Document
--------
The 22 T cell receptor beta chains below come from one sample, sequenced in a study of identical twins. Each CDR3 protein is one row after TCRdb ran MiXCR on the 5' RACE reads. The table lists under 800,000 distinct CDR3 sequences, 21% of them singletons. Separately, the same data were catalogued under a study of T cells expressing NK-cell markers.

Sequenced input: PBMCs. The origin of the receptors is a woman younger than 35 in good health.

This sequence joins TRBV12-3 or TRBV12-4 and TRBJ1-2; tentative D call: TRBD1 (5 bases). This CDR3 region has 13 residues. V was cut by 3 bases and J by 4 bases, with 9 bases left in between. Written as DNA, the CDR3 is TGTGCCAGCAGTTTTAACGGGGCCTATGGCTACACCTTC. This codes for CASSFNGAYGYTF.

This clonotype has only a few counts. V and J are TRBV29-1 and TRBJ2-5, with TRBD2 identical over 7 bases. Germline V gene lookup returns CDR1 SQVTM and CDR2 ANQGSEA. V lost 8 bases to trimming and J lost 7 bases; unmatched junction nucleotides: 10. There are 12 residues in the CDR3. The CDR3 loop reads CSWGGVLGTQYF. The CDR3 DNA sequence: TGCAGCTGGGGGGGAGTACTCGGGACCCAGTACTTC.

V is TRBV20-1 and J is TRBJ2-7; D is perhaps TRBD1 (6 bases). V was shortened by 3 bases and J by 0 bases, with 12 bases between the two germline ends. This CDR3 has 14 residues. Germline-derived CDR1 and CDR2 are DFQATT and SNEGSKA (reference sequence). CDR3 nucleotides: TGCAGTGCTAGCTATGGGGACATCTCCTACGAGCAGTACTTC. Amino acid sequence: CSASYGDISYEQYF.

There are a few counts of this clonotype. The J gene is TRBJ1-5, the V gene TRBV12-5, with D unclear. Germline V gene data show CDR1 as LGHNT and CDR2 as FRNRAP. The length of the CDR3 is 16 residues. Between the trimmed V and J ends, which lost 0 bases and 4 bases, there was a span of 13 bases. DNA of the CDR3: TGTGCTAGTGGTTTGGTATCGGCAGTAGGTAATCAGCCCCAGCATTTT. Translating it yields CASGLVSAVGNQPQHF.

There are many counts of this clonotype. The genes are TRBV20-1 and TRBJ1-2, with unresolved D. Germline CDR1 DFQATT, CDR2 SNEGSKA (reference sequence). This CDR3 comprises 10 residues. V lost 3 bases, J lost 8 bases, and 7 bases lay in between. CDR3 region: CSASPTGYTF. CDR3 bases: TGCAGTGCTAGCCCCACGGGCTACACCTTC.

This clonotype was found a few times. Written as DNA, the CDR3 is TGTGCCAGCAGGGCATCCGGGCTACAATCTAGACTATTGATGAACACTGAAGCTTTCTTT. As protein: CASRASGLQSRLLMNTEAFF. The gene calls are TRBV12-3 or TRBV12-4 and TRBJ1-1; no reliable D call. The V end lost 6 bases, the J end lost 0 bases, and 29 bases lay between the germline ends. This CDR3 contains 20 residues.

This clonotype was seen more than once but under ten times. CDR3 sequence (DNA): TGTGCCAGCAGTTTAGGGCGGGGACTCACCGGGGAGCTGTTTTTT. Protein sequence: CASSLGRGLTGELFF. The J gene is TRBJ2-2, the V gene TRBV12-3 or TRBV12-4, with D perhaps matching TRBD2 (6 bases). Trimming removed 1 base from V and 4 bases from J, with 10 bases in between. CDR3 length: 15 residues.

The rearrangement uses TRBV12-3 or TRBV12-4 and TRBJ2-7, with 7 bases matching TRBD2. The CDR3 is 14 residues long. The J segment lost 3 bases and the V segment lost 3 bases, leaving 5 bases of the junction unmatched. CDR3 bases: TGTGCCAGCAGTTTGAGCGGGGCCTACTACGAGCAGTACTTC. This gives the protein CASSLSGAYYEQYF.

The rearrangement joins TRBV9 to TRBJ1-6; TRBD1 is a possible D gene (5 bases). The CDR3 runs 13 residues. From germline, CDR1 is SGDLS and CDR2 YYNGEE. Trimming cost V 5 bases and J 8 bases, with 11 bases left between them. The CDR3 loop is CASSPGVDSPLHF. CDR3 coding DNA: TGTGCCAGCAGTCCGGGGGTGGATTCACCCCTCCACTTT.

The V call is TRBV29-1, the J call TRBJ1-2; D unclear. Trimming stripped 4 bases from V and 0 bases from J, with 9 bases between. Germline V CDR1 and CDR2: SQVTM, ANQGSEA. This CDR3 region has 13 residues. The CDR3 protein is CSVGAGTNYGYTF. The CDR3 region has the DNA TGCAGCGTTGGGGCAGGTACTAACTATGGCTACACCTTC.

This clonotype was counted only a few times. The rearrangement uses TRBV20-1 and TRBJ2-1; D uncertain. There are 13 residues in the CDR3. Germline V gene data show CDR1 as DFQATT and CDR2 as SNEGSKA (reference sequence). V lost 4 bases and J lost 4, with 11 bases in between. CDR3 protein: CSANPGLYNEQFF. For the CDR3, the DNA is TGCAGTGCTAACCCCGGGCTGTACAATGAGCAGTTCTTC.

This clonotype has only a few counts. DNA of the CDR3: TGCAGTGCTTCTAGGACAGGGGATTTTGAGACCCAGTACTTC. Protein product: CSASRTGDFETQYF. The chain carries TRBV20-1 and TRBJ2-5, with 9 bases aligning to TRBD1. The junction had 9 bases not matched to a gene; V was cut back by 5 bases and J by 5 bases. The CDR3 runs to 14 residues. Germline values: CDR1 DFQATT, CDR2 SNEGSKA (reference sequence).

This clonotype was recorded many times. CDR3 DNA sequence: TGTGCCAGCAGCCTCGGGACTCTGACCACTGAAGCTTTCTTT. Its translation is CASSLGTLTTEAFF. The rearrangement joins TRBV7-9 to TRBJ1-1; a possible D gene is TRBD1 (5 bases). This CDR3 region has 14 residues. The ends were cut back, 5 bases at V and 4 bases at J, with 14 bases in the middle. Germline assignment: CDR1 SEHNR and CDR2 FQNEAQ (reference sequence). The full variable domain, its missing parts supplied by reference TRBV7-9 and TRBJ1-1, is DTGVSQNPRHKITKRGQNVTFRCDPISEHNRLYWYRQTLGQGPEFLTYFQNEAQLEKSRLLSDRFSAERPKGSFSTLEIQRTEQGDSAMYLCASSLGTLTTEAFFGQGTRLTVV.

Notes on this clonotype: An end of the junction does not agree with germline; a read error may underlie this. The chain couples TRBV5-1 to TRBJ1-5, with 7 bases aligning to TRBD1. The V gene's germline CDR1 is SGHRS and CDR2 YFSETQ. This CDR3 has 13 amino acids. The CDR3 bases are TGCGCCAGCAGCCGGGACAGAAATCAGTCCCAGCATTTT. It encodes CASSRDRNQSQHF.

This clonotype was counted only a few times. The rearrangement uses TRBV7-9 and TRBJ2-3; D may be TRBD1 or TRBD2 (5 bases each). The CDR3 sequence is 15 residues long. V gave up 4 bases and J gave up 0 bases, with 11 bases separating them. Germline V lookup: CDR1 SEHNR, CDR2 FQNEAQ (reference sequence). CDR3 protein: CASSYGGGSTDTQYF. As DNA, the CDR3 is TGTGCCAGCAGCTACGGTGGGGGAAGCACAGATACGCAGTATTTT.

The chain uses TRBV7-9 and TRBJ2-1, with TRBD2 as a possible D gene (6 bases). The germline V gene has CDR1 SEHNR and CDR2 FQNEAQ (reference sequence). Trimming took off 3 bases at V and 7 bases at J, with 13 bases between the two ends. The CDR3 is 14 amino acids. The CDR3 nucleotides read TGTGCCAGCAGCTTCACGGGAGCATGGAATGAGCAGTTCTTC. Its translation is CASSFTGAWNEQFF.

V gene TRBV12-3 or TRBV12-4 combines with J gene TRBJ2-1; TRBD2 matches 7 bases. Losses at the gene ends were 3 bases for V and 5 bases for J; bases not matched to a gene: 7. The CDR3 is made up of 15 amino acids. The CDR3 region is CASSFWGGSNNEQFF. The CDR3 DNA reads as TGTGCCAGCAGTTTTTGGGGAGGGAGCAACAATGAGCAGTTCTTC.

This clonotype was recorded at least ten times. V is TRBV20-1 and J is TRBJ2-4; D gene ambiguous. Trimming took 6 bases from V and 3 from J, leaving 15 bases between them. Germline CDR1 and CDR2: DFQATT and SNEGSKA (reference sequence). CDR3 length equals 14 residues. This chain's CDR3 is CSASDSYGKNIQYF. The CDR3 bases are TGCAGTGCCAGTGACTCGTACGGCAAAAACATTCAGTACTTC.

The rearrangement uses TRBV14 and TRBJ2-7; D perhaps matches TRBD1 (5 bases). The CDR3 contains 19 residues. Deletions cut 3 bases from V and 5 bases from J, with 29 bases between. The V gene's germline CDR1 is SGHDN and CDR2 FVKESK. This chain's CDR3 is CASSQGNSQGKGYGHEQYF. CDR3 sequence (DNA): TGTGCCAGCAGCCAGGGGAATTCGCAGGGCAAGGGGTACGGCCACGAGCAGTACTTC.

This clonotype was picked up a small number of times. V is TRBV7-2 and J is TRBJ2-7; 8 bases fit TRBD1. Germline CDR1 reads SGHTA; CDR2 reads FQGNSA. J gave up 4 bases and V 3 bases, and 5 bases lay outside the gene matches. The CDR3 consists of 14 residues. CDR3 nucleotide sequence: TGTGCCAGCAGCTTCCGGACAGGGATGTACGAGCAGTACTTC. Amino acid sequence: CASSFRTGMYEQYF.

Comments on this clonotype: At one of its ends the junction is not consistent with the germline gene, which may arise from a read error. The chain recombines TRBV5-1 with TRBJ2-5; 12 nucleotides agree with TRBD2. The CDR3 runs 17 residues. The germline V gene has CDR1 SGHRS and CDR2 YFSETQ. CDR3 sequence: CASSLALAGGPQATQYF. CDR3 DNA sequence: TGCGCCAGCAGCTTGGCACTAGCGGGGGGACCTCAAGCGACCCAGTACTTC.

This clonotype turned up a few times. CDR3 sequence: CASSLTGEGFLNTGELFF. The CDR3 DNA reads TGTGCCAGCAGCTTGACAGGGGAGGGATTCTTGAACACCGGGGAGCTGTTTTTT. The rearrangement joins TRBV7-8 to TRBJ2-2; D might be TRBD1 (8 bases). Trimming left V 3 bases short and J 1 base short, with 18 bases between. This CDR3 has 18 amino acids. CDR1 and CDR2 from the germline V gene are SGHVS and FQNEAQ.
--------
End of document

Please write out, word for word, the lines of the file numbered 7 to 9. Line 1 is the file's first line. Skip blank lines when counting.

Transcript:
There are many counts of this clonotype. The genes are TRBV20-1 and TRBJ1-2, with unresolved D. Germline CDR1 DFQATT, CDR2 SNEGSKA (reference sequence). This CDR3 comprises 10 residues. V lost 3 bases, J lost 8 bases, and 7 bases lay in between. CDR3 region: CSASPTGYTF. CDR3 bases: TGCAGTGCTAGCCCCACGGGCTACACCTTC.

This clonotype was found a few times. Written as DNA, the CDR3 is TGTGCCAGCAGGGCATCCGGGCTACAATCTAGACTATTGATGAACACTGAAGCTTTCTTT. As protein: CASRASGLQSRLLMNTEAFF. The gene calls are TRBV12-3 or TRBV12-4 and TRBJ1-1; no reliable D call. The V end lost 6 bases, the J end lost 0 bases, and 29 bases lay between the germline ends. This CDR3 contains 20 residues.

This clonotype was seen more than once but under ten times. CDR3 sequence (DNA): TGTGCCAGCAGTTTAGGGCGGGGACTCACCGGGGAGCTGTTTTTT. Protein sequence: CASSLGRGLTGELFF. The J gene is TRBJ2-2, the V gene TRBV12-3 or TRBV12-4, with D perhaps matching TRBD2 (6 bases). Trimming removed 1 base from V and 4 bases from J, with 10 bases in between. CDR3 length: 15 residues.